Richardson & Wrench (R&W), which operates in NSW and Qld, has set its sights on growth following a period of internal rebuilding, a senior executive with the group has said.
Andrew Cocks, executive director at Richardson & Wrench, said the time was ripe for his group of just under 100 offices to expand.
“My focus at the moment has been to build and position ourselves for greater expansion in Queensland and NSW, and we’ll look at other opportunities after that,” he told Real Estate Business on the sidelines of the Australian Real Estate Conference (AREC) earlier this week.
“We’re just in the process of opening an office in Narellan [in Sydney’s south west], and there are a number of other offices in Queensland and Sydney that we’ll be opening. So it’s pretty exciting time for us."
“One of the things we’ve spent a lot of time doing is rebuilding the platform from the ground up, and we haven’t really been pushing the recruitment process until a few months ago. It’s really started to pay off, and there will be a number of different offices coming to join the group in the next few months.”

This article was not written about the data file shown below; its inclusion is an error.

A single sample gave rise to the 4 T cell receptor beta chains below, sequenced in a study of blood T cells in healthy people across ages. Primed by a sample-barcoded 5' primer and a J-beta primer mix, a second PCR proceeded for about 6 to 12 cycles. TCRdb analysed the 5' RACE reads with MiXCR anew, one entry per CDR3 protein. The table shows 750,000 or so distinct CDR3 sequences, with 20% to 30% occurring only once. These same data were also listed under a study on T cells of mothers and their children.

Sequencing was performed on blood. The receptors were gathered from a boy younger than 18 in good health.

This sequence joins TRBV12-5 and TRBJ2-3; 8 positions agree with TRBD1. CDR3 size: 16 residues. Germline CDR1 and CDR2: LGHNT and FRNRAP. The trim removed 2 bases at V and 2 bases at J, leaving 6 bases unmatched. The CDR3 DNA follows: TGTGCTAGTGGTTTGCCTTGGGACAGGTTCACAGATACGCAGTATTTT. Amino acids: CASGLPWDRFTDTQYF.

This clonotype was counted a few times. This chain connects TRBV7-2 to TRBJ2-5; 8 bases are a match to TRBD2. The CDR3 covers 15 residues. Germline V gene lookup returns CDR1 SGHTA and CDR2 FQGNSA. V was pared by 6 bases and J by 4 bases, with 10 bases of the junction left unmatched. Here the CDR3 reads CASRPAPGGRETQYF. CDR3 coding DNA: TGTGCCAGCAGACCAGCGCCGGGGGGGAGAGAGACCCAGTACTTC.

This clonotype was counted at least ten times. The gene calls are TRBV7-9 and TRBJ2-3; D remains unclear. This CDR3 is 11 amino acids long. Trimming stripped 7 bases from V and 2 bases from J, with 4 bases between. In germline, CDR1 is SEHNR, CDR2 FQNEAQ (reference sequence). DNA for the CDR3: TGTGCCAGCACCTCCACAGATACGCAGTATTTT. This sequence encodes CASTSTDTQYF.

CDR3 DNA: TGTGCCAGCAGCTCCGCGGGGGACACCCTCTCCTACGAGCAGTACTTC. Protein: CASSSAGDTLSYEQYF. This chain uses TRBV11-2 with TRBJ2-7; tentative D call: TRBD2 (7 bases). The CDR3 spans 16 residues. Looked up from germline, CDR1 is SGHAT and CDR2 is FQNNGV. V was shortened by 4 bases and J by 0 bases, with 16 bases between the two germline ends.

Richardson & Wrench, which had a booth at AREC, recently conducted a digital brand campaign which yielded strong click through rates and healthy social media interaction levels via Facebook.
“This is a space embraced by multiple generations but especially younger people who will increasingly be our clients and customers in the future,” Mr Cocks said in mid-May.
“It also gave our offices a reason to reconnect with their local communities, encouraging them to get involved in the campaign as a way to perhaps raise funds for clubs, associations and sports groups.”
Mr Cocks told Real Estate Business that the group, which prided itself on being like a family, was careful in who it allowed into the network.
“We go through a fairly structured process to make sure there that not only are they happy with Richardson & Wrench and the model we provide them with, but that we’re happy with them,” he said.
“For us, it’s really about focusing on consistency of message, and a delivery of a consistent quality of service to the marketplace,” Mr Cocks continued.
“There needs to be a level of expectation in the marketplace that if you’re dealing with a particular network, that you’re getting a consistent outcome time and time again.”